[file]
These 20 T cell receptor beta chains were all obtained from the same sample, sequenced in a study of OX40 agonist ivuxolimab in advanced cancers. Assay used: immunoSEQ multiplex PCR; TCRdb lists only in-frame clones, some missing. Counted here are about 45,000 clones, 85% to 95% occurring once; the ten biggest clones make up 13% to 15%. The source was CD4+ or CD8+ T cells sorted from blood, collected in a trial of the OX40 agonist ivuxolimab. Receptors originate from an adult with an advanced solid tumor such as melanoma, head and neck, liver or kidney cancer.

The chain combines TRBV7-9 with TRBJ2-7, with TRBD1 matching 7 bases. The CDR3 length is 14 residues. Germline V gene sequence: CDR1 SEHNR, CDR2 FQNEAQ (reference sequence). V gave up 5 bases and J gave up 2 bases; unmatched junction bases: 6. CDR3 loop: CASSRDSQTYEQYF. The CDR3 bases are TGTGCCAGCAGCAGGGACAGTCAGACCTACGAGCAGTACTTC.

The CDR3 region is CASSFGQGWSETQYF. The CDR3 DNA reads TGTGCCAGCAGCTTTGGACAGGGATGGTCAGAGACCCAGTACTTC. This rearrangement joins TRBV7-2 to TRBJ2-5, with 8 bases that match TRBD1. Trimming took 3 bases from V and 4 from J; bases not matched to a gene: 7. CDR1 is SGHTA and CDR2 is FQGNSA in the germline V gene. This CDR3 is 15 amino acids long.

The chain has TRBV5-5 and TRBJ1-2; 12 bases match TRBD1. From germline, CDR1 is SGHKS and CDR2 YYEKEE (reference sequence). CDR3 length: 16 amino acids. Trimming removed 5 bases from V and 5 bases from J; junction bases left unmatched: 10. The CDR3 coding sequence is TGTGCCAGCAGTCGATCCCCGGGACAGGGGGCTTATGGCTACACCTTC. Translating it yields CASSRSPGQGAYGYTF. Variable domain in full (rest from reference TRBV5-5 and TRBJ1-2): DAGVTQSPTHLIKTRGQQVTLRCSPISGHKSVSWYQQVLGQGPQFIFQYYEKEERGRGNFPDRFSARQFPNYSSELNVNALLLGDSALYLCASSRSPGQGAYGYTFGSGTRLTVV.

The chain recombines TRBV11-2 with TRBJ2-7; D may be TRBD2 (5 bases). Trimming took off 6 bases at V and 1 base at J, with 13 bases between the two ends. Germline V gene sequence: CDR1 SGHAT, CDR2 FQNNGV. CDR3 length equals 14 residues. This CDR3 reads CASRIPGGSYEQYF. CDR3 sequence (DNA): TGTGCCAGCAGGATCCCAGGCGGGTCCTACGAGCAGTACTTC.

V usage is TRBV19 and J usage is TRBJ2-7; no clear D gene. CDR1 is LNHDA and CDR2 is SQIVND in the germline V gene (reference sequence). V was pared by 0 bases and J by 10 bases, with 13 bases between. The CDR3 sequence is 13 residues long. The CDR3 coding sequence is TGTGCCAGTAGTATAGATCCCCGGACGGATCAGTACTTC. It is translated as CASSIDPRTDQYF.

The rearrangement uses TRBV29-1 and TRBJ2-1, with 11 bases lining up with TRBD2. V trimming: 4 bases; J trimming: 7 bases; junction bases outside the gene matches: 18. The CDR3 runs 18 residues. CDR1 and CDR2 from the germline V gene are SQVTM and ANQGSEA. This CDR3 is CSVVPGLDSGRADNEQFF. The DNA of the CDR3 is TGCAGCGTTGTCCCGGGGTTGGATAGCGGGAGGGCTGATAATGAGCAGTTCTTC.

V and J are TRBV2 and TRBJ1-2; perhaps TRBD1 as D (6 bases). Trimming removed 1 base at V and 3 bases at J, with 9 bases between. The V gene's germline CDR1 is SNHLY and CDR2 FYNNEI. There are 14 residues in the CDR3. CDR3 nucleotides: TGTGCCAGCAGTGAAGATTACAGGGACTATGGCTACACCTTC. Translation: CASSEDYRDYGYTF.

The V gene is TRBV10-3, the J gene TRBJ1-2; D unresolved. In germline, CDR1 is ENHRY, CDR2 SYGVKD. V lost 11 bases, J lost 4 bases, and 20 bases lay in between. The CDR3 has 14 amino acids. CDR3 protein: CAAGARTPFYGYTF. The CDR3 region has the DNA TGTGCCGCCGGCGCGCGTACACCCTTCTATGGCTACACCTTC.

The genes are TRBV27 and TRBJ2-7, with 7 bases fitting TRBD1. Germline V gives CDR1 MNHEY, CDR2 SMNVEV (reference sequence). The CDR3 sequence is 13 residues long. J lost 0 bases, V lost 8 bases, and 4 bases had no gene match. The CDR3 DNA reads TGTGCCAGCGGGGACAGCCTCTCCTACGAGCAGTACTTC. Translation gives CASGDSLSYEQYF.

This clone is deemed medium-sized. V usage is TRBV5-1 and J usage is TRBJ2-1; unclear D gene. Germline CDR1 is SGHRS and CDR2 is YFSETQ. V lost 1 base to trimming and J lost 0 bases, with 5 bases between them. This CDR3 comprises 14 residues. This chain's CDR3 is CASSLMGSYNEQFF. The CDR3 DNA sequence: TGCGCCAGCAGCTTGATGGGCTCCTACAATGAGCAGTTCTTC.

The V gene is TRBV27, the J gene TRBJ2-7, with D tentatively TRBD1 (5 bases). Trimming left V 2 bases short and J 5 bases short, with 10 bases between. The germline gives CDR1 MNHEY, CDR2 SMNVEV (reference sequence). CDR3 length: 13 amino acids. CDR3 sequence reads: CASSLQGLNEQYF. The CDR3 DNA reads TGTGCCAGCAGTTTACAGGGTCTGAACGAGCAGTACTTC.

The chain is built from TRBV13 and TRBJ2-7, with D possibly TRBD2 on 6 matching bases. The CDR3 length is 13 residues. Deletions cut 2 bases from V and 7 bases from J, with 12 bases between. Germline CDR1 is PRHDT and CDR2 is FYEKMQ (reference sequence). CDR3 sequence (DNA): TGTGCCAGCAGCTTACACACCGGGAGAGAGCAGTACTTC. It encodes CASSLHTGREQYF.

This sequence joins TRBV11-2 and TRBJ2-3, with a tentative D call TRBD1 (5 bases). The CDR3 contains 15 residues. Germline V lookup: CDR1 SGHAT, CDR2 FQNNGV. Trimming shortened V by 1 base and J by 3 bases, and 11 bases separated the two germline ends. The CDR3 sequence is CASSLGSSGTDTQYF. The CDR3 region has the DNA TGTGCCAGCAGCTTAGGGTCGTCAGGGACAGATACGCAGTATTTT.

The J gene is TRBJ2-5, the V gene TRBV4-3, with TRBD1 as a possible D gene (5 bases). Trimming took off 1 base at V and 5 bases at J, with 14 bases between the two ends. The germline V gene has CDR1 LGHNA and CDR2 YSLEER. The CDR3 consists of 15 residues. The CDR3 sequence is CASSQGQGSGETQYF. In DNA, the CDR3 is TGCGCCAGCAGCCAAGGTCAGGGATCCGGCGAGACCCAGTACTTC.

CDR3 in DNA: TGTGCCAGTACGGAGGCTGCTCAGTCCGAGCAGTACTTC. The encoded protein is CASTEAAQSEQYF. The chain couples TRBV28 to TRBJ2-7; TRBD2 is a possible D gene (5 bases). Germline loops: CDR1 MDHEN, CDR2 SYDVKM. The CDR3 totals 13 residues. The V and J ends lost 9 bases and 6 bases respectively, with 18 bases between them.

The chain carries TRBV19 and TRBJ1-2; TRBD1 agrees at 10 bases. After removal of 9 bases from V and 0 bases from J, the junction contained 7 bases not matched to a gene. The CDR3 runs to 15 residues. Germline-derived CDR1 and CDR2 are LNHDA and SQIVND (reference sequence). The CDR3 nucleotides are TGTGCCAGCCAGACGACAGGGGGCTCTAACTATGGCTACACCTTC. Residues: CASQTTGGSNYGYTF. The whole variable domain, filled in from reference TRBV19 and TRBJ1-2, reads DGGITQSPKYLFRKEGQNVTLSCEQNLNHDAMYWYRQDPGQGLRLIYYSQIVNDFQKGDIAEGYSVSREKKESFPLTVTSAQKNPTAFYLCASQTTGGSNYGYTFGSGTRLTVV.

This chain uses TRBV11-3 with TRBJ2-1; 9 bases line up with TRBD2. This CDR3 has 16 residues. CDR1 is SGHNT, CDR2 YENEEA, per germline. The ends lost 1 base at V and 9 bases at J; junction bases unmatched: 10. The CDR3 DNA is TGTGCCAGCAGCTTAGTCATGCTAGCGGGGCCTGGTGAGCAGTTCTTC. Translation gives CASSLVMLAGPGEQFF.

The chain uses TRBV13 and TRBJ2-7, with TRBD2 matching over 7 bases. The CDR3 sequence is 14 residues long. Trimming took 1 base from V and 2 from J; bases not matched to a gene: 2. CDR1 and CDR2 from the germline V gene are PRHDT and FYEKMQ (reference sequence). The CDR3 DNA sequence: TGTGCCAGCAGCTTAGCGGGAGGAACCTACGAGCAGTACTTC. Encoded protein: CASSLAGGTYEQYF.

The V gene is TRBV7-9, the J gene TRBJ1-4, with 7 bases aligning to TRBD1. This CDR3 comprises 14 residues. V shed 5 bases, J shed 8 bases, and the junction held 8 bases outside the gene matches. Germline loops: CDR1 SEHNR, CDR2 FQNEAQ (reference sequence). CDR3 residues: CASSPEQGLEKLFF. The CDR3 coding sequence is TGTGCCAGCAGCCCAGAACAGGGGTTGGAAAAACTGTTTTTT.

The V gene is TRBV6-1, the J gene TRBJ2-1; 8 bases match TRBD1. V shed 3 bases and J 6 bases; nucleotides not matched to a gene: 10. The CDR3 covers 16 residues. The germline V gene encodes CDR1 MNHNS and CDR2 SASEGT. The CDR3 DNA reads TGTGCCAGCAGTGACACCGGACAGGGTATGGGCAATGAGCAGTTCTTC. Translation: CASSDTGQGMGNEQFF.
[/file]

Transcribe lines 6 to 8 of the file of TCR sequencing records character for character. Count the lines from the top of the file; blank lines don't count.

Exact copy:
V usage is TRBV19 and J usage is TRBJ2-7; no clear D gene. CDR1 is LNHDA and CDR2 is SQIVND in the germline V gene (reference sequence). V was pared by 0 bases and J by 10 bases, with 13 bases between. The CDR3 sequence is 13 residues long. The CDR3 coding sequence is TGTGCCAGTAGTATAGATCCCCGGACGGATCAGTACTTC. It is translated as CASSIDPRTDQYF.

The rearrangement uses TRBV29-1 and TRBJ2-1, with 11 bases lining up with TRBD2. V trimming: 4 bases; J trimming: 7 bases; junction bases outside the gene matches: 18. The CDR3 runs 18 residues. CDR1 and CDR2 from the germline V gene are SQVTM and ANQGSEA. This CDR3 is CSVVPGLDSGRADNEQFF. The DNA of the CDR3 is TGCAGCGTTGTCCCGGGGTTGGATAGCGGGAGGGCTGATAATGAGCAGTTCTTC.

V and J are TRBV2 and TRBJ1-2; perhaps TRBD1 as D (6 bases). Trimming removed 1 base at V and 3 bases at J, with 9 bases between. The V gene's germline CDR1 is SNHLY and CDR2 FYNNEI. There are 14 residues in the CDR3. CDR3 nucleotides: TGTGCCAGCAGTGAAGATTACAGGGACTATGGCTACACCTTC. Translation: CASSEDYRDYGYTF.